Recycling and revenging all at the same time
When Free Geek opened its doors in Portland in 2000, they did so to tackle a real problem that I mentioned in the last entry (SmallThing8: just exactly where is “away”?) . . . how to keep really cool, really geeky, and really toxic stuff out of landfills. And what a success story it’s been.
Free Geek has been diverting obsolete computing equipment from landfills for over a decade and putting reusable computers in the hands of people who need them but who often cannot afford a system. In fact, volunteers earn a free computer after 24 hours of volunteering(it’s called a FreekBox). Currently, over 700 volunteers per month work in the various stations in the Free Geek warehouse on SE 10th.
It’s remarkable that the enterprise is entirely self-sufficient: donations, thrift store sales, and material sales keep 35 people gainfully employed and hundreds of volunteers occupied.
Free Geek collects all the computing waste of the city offices. It provides free computers through a grant process throughout Oregon and Washington. It holds classes for all computer recipients.
Free Geek is a deep systems solutions to an intransigent growth problem: where do I put it the old one?
Described in a system dynamics model, computing waste used to look like this:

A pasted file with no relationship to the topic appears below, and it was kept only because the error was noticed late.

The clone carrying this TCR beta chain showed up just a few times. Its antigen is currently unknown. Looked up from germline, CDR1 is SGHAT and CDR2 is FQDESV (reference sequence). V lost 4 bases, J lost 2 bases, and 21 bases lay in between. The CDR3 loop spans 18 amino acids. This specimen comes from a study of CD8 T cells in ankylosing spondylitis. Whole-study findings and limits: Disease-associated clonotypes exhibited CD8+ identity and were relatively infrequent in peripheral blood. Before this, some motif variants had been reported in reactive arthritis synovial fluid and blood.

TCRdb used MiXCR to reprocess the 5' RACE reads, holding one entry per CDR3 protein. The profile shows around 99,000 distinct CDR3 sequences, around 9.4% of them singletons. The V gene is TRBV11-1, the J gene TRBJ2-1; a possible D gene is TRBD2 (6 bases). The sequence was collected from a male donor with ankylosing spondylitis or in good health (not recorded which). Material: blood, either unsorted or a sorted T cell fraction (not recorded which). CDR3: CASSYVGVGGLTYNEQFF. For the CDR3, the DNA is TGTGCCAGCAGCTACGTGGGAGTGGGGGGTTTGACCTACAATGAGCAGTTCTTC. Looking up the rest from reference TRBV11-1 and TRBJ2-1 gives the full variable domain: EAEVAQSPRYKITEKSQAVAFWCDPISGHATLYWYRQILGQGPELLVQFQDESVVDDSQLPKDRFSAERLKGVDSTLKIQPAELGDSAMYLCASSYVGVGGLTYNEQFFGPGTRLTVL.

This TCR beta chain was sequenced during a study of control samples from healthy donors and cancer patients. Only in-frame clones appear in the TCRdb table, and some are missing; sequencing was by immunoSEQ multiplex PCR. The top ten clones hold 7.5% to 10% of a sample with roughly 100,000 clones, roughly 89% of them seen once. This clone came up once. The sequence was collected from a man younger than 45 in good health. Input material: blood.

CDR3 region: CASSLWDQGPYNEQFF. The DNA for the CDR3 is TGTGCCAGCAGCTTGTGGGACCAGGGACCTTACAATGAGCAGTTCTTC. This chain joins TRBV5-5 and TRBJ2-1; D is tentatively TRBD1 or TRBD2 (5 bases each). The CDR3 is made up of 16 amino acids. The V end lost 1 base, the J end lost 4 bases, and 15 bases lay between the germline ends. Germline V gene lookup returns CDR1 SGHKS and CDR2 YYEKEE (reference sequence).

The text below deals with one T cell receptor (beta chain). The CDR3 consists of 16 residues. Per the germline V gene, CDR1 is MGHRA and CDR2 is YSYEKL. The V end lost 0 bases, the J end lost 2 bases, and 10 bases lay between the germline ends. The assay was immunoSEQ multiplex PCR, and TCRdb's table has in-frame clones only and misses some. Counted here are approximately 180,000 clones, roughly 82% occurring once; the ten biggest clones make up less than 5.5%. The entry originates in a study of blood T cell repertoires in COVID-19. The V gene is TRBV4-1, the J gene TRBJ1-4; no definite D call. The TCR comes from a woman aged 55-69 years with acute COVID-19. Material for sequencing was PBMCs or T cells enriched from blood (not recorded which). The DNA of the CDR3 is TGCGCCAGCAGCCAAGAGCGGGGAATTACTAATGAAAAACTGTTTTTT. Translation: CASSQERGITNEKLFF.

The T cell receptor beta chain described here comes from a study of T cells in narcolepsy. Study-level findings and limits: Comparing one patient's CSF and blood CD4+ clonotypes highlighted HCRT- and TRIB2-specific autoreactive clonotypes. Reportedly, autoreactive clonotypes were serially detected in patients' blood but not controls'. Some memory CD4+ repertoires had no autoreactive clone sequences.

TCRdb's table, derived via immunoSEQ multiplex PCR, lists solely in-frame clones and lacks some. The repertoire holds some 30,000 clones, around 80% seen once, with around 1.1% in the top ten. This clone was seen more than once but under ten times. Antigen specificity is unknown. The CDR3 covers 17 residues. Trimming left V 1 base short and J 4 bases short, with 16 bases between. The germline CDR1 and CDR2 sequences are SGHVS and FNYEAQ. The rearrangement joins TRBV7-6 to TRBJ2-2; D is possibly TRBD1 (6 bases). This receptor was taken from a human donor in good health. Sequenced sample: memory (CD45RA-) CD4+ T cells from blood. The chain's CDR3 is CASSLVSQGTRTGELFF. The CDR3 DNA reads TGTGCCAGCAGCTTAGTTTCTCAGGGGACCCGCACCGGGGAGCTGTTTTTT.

No exit for the Landfill stock. Old PC’s by the millions were going into landfills. To be sure, there was some resale thrift second-hand stores, family hand-me-downs, school donations, and the like. Still, with the advent of the personal computer in the early 1980’s and then the explosion of cell-phones in the 2000’s, the amount of e-waste has simply dwarfed our society’s capacity to contend with it.
Now it looks like this:
Plastic is “pelletized” and the sent to Total Reclaim in Seattle in ingots
Motherboards are sold to Hallmark Refining in Seattle for any precious metals
Wires, cords, cables, printers, drives, et al are sold to Metro Metals in Portland
As those at Free Geek will tell you . . . they’ve been “helping the needy get nerdy since the beginning of the third millennium.”
- In Depth: The ultimate recyclers: making new PCs from old (techradar.com)